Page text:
ElectronicPayment

19 December 2002

Ruben Peeters

Earlier this year the Brussels Court of Appeal delivered a severe judgement against Banksys, the Belgian provider of electronic payment services for ATMs and retail outlets, using the C\\zam system. Banksys has a monopoly over the operation of these systems in Belgium. In April 2001 Banksys informed its retail customers that interruptions would take place in the services it provided because of measures it had to take in connection with the conversion to the Euro. Banksys acknowledged that these interruptions might briefly prevent consumers from using the payment system and apologised for the inconveniences.

In May and June 2001 Banksys issued press releases dealing with shortcomings in the payment system, such as a slowdown in processing payments in department stores and incidents where some bankcards were refused by ATMs without reason. Banksys stated that it was doing all it could to sort out the problems being experienced by retailers, and went so far as to advise consumers to use cash rather than rely on electronic payment methods during weekends. The Banksys network was also completely unavailable at some locations on certain days.

As a result of these disturbances to normal service the Belgian Union of Independent Enterprises (UNIZO), the Belgian Union of Drugstores (VDV) and two retailers applied for an injunction against Banksys to compel it to ensure continuity of service. The lower court rejected the application but it was granted on appeal.

The Belgian Court of Appeal decision was based on the terms of the standard agreement governing Banksys’ relationship with the retailers, which provided that “Banksys, as well as the banks that are connected to the network, commit themselves to carry out the transfers correctly and timely”, and that “as soon as the Banksys computer centre receives the order for the electronic transfer, the client is credited with the amount of the transaction that is carried out on its terminal.” The Court of Appeal held that these provisions implied clear obligations to achieve a certain result (“obligation of result”). The service provider who fails to achieve such results is presumed liable for this failure. It is open to the service provider to advance a defence of impossibility under the force majeure provisions, but the burden of proof lies with the service provider as the party seeking to rely on the defence. By contrast, it is much easier for the service provider to fulfil an obligation to use reasonable endeavours, and the burden of proving that it has not fulfilled the obligation lies with the claimant.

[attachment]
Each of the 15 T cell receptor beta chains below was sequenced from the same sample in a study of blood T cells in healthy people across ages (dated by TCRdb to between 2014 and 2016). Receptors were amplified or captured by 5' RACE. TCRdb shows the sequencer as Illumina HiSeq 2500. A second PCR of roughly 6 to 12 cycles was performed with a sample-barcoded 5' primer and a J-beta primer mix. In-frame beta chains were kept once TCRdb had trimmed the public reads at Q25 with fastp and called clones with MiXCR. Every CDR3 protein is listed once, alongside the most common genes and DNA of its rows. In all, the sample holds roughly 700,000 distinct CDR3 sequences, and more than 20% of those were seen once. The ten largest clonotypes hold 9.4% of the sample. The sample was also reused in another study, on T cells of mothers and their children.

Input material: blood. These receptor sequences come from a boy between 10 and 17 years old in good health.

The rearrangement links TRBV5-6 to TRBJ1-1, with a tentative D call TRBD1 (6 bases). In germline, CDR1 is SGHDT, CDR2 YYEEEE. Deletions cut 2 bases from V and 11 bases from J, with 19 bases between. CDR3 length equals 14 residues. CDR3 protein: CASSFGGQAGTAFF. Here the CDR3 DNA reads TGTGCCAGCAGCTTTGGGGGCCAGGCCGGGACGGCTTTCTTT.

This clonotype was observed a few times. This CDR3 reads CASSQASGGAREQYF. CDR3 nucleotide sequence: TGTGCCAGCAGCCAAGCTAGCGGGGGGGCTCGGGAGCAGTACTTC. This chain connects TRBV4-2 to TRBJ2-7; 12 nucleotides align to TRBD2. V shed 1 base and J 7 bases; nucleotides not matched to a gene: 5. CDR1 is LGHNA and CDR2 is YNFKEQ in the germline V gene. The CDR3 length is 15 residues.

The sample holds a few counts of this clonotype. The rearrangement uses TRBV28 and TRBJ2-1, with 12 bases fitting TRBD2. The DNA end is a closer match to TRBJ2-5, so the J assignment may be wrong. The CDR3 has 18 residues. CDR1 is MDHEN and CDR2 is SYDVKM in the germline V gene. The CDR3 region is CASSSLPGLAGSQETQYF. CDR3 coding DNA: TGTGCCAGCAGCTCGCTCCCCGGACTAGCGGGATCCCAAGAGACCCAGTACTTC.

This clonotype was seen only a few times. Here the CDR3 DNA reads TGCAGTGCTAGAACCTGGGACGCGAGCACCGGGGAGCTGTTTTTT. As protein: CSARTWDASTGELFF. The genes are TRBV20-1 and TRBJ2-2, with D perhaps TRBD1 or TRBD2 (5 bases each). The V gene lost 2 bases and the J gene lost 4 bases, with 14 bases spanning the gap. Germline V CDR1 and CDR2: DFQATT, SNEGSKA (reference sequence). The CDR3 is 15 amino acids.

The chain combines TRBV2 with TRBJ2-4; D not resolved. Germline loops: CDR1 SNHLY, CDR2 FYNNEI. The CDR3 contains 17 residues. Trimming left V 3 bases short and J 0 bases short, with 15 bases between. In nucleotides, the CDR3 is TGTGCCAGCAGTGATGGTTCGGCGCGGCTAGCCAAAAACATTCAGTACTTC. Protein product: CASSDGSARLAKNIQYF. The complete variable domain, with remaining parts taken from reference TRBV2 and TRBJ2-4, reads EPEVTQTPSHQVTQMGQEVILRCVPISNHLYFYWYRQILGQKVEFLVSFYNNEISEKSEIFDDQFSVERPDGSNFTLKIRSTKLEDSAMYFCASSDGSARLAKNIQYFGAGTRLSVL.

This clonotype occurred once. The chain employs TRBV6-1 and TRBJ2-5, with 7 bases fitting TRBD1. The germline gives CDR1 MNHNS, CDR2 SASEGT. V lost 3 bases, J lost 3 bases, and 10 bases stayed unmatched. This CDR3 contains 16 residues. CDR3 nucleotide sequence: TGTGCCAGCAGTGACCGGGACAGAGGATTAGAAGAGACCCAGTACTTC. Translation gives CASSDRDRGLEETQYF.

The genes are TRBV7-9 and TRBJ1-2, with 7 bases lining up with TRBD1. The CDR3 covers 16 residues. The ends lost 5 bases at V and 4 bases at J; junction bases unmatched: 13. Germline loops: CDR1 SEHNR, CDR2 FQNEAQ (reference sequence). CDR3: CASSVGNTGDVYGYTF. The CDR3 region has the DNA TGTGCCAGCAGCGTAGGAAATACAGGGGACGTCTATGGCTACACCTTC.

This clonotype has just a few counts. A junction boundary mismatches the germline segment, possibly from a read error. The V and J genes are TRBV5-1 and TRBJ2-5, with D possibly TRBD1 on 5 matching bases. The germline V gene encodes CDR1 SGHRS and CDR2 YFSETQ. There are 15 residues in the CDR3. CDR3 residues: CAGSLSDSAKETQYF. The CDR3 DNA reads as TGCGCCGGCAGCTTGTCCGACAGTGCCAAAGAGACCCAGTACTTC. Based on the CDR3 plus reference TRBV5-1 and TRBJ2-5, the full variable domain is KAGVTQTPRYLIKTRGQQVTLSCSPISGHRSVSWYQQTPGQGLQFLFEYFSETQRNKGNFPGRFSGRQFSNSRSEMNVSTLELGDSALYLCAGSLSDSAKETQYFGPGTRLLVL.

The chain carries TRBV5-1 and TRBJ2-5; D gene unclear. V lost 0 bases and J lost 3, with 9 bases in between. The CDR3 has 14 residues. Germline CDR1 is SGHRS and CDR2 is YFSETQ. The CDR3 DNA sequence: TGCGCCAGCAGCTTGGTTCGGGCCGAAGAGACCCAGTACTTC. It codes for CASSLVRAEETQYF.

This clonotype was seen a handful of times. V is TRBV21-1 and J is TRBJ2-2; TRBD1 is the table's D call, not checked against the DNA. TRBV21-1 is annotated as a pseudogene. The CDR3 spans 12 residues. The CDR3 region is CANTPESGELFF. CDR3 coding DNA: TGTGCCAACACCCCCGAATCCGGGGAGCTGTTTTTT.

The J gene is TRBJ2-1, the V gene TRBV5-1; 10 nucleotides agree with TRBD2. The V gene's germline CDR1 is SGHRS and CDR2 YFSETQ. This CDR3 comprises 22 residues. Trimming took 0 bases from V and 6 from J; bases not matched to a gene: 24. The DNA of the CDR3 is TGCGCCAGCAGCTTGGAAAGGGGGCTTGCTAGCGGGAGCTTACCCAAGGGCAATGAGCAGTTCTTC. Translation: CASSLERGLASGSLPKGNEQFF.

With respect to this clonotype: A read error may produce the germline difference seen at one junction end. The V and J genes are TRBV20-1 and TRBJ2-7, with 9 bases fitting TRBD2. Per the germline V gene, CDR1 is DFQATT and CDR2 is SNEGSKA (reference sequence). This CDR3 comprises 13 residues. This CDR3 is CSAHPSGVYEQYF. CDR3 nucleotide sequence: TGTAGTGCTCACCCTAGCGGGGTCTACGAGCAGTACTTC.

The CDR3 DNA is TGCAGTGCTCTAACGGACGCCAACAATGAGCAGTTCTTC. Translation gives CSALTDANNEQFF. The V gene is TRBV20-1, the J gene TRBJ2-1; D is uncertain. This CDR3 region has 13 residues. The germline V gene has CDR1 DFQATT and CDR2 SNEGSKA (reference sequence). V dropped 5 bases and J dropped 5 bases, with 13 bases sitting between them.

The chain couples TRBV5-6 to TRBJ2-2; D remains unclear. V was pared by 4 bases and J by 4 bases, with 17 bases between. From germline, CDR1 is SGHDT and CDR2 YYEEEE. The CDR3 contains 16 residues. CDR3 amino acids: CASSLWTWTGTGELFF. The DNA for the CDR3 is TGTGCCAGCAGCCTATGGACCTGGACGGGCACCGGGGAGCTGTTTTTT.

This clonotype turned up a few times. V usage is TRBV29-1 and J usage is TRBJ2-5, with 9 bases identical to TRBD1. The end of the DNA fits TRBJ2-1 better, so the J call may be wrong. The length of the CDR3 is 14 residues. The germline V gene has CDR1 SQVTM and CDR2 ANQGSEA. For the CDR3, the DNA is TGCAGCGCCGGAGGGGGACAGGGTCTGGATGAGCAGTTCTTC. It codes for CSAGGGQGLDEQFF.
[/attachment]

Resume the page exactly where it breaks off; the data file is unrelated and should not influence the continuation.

The Court of Appeal granted the injunction sought by the retailers on the grounds that Banksys was contractually obliged to achieve a certain result. Moreover, the Court stated that, because Banksys offers these electronic payment services as an alternative to cash payment, it should ensure the same degree of reliability as cash payment, under all circumstances.

The Court stated that Banksys saw future interruptions in service as inevitable, and appeared to consider – wrongly, in the Court’s view – that reasonable endeavours were sufficient to satisfy its obligations. It was held that because of its contractual obligations and its position as a monopoly provider of these services in Belgium, Banksys was obliged to carry out all electronic transfers in a correct and timely manner i.e. it must, save where conditions of force majeure prevailed, ensure the continuity of its electronic payment systems.

The order was subject to a penalty of €200.000 each day a discontinuity of service occurred.

On the other hand, the Court expressly recognised Banksys’ right to decide to shut down its system for short periods for technical reasons, provided it warned customers of this. Therefore, it can be concluded from the judgment that such technical grounds may constitute force majeure, for which the service provider cannot be held liable. A warning to customers, if possible, seems advisable.

It is not clear whether other service providers operating in Belgium will be treated with the same degree of severity. However, Belgian case law appears generally unsympathetic toward service providers. It is advisable therefore that service providers carefully examine their contracts to determine what their obligations are in relation to the provision of a continuous service.